<<Please let us know when your indicators say this run is over <g>. >>
I don't have personal indicators.<g>
They say that overall market direction is the main determinant of how well one's investment portfolio performs and that 70% of an individual stock’s return is a result of the stock market’s overall trend.
The remaining 30% is driven by the stock’s industry or sector (20%) and individual stock performance (10%).
That's why people say: "The TREND is YOUR FRIEND".<g>
However, I think your question is important and while trying to answer it, let me remind you that, as Mark Twain said: "There is more than one way to skin a cat".<g>
Jesse said: " A market can and does often cease to be a bull market long before prices generally begin to break. Usually stocks that had been the leaders retrace some points from the top and for the first time in many months and do not come back, while the rest of the market is still advancing under new standard bearers."
He also said: "There is no sense in anticipating what the next big move is gong to be.The thing to do is to wait until the price breaks through the resistance in either direction."
There is still a lot of bearish sentiment around, and a lot of problems for the economy,with the unemployment, housing situation, debt ceiling, medicare and social security funding with the baby boomers ready to retire, Greece, etc.
And is always important to remember another of Jesse's advice: "IT DOESN'T PAY A MAN TO BE WRONG".
But he also said:"You never grow poor taking profits, but neither will you grow rich taking a few points profit in a bull market".
Some people use many indicators to tell them when to buy, hold, or sell because no single indicator can accurately and consistently identify every market turning point.
For example, among those are:
The Percentage of NYSE Stocks Above Their Moving Average.
NASDAQ Composite Index 100-Day Moving Average Crossover.
The ratio between NYSE New Highs/New Lows.
The MACD on NASDAQ Composite.(Actually, the nine-period moving average of the MACD seems to give a better signal.) <g>
The NASDAQ Summation Index Moving Average(NASI) Crossover With MACD Confirmation.
And several others. <g>
And then there is the question of the "Time of the year", besides the well known "January Effect".<g>
According to Sam Stovall, chief investment strategist for S&P Equity Research, since 1945 the S&P 500 gained an annual average of 6.6% for the period November through April, versus an annual average return of only 1.4% for the May through October period.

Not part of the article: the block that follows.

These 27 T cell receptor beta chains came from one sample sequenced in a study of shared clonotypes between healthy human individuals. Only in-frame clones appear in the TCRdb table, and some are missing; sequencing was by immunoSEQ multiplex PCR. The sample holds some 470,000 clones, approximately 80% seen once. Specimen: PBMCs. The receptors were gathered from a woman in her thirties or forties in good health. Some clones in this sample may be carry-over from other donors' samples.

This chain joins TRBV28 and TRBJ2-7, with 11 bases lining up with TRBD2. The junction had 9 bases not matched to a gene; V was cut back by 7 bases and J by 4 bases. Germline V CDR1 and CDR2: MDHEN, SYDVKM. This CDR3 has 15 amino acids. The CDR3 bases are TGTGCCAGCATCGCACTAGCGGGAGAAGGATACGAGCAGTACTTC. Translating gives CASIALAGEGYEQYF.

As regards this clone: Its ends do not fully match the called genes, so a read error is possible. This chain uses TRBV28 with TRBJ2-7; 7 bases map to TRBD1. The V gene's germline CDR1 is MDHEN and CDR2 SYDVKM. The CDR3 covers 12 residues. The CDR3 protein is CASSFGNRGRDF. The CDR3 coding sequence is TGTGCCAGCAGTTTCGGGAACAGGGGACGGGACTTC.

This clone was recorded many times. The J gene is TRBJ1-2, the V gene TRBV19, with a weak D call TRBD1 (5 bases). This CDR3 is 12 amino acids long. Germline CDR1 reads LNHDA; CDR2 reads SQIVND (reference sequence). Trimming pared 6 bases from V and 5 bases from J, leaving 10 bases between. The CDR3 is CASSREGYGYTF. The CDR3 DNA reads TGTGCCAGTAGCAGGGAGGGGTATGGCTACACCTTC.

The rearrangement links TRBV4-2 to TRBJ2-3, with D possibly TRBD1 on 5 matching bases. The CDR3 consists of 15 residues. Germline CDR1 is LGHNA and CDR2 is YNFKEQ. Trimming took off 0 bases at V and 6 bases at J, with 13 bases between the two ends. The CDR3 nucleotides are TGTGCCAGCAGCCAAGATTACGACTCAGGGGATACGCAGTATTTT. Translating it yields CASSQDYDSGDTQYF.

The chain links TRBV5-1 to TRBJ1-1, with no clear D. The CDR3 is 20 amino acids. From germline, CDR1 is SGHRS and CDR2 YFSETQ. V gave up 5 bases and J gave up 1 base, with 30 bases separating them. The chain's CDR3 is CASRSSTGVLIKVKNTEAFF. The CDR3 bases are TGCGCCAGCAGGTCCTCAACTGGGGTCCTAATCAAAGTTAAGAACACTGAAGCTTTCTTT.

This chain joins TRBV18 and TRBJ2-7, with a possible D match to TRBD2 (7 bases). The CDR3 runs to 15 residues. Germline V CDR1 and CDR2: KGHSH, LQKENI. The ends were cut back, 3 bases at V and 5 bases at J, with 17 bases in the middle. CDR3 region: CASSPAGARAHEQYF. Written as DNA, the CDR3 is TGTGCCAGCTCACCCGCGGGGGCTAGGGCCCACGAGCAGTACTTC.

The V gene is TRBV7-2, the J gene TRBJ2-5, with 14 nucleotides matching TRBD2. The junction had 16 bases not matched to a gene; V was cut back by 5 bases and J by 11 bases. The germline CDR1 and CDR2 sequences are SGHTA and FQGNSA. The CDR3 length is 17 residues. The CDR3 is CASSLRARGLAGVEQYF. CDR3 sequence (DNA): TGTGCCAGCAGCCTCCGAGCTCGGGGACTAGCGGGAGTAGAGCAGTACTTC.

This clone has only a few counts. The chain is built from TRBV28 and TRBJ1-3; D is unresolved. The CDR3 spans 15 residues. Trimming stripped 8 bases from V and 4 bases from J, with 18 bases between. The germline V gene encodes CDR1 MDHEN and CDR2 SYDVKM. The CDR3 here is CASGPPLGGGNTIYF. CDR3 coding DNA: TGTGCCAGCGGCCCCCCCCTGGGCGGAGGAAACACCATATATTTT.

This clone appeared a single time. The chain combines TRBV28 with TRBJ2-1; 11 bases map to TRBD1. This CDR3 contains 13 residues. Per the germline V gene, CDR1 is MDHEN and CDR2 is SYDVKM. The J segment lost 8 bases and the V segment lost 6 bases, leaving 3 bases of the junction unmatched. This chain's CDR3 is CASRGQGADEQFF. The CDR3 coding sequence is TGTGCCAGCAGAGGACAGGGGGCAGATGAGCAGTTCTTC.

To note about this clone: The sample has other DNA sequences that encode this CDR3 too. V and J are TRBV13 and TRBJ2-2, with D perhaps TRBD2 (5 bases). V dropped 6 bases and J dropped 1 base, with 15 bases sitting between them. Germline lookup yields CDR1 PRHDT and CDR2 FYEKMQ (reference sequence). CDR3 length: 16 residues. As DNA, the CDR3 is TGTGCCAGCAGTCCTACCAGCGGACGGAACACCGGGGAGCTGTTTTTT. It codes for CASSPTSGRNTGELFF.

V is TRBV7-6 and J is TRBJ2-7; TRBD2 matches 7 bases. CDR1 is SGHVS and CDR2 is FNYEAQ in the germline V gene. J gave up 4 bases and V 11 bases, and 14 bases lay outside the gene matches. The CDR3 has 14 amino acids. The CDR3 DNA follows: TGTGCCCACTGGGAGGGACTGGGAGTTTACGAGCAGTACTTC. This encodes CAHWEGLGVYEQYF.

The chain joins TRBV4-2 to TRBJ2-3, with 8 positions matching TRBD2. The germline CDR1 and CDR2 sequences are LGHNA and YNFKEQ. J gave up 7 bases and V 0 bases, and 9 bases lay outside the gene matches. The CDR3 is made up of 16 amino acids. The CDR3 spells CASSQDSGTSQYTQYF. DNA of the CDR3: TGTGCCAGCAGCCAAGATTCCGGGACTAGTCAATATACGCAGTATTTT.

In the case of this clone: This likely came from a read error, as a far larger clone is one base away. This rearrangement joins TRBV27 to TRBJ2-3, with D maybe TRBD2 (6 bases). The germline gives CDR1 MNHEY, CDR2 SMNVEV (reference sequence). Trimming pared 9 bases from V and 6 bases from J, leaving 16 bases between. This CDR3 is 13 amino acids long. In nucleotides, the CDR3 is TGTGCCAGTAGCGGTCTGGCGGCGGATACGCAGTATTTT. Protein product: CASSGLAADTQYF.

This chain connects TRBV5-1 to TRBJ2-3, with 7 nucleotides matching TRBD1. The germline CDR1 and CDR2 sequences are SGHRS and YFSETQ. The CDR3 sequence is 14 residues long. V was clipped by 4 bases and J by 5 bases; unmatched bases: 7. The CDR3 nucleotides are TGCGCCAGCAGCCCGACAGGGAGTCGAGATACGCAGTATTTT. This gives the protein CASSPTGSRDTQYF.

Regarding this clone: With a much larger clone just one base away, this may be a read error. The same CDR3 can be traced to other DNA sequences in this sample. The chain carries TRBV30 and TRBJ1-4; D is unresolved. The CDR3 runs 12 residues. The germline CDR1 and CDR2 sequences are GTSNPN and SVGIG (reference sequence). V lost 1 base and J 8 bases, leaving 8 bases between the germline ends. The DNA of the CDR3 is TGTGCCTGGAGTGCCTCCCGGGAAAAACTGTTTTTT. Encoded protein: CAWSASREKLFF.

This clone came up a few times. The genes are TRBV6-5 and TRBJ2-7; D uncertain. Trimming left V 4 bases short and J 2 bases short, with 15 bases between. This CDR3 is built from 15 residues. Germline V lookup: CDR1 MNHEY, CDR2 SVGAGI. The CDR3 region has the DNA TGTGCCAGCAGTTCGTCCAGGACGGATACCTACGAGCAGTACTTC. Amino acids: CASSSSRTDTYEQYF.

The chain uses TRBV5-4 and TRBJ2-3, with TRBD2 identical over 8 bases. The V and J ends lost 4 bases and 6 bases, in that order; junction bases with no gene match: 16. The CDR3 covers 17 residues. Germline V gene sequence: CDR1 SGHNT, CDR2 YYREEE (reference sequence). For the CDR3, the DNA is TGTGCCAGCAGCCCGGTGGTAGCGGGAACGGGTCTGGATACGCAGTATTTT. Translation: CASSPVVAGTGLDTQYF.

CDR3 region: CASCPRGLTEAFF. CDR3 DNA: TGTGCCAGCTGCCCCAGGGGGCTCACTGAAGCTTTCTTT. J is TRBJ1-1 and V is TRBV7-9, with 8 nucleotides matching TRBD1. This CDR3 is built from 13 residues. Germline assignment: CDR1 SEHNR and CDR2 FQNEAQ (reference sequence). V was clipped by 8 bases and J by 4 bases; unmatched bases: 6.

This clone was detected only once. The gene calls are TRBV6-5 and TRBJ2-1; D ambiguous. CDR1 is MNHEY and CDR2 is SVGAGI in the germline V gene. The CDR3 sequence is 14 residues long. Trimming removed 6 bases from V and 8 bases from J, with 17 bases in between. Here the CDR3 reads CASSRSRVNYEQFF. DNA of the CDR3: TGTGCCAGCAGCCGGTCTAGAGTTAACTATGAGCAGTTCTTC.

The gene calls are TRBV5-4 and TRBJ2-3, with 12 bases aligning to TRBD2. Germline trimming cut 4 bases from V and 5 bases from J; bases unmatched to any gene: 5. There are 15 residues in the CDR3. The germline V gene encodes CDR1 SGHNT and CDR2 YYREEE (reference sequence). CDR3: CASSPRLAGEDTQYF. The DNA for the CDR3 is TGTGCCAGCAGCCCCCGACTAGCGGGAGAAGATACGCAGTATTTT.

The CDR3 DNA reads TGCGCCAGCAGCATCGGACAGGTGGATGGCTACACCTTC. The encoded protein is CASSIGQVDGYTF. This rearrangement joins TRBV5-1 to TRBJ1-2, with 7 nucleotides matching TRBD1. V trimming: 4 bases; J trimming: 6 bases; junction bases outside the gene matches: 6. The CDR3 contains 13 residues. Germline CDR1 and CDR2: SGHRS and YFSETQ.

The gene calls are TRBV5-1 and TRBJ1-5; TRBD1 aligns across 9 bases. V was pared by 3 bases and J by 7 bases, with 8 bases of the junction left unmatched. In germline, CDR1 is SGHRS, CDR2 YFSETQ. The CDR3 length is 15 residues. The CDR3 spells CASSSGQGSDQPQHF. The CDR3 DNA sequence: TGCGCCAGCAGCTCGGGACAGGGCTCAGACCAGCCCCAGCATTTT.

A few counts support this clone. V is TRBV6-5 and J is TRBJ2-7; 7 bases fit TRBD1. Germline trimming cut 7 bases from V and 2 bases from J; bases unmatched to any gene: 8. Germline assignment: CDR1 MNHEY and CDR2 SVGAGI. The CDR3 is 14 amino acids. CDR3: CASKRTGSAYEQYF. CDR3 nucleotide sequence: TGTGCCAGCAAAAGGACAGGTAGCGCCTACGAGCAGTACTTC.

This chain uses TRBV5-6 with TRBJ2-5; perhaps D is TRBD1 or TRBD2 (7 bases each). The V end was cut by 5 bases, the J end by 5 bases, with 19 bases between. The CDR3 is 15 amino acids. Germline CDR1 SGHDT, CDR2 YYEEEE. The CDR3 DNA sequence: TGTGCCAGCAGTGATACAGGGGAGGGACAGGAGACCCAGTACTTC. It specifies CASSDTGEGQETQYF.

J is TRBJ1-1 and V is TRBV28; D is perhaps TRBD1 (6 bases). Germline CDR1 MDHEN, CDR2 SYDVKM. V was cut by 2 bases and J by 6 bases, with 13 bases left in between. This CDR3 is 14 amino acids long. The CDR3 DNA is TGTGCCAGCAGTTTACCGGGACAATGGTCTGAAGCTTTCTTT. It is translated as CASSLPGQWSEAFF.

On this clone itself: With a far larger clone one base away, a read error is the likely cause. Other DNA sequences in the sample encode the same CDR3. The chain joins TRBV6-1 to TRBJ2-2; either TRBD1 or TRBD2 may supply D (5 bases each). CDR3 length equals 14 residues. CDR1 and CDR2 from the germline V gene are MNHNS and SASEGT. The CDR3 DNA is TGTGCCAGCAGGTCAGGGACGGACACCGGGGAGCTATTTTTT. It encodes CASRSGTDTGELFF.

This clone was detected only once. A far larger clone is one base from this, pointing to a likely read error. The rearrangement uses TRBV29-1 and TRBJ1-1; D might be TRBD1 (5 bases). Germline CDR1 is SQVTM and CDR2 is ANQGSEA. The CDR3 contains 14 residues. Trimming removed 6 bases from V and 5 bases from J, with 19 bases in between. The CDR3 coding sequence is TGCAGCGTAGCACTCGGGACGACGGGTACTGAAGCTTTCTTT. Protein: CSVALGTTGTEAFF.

That's why Tuck seems to like the "Sell in May and go Away". <g>
Yale Hirsch, the founder of the Stock Trader’s Almanac, developed the "Best-Six-Months Strategy", which involves buying a stock index on November 1 of each year, then selling it on April 30 of the next year and holding cash equivalents until the end of October.
According to him, since 1950, investing in the DJIA using this strategy would have generated a 7.3% annualized gain, while investing in the DJIA in the May through October period would have generated an annual loss of 0.1%.
An adaptation developed by Sy Harding, publisher of the Street Smart Report, uses the MACD indicator to time buying and selling instead of following Hirsch’s fixed buy and sell dates.
That approach increased the annualized return since 1950 to 9.2% (versus 7.3% for Hirsch’s original research). <g>
It is also important to remember that Capital comes in two varieties:
Mental and that which is in your pocket or account.
Of the two types of capital, the mental is the more important and expensive of the two. Holding to losing positions costs measurable sums of actual capital, but it costs immeasurable sums of mental capital.
They say that a trader’s gut or instinct, is the very best indicator of all.
And that traders most of the time use indicators incorrectly, looking at them to tell them what to do, as if an indicator can really reveal the “truth” of a market.
The way to use indicators is as a confirming mechanism.
One should decide in one's actions, and indicators should help confirm one's convictions, but don’t derive convictions from them.
They either agree with the conviction or they don’t. When they don't, one need to re-examine why we arrived at that conviction and if they do, one can play a bit more aggressively.<g>
As Jesse also said:"No one can give me a tip or a series of tips that can give me better results than my own judgement".
I and many people I know, like using moving averages and feel they are superior to anything else that can be called an indicator.
The ones I use most are the 5, 10, 20, 50, 100 and 200 EMAs.
For timing purposes, one can also employ an oscillator like the Commodity Channel Index or a short-term Relative Strength Index and the SAR.
And of course, now a days one can buy and sell at much lower cost than years ago, since the cost of commissions is negligible compared with what it used to be. <g>
That makes it much easier to try to stay on the RIGHT side of the market.<g>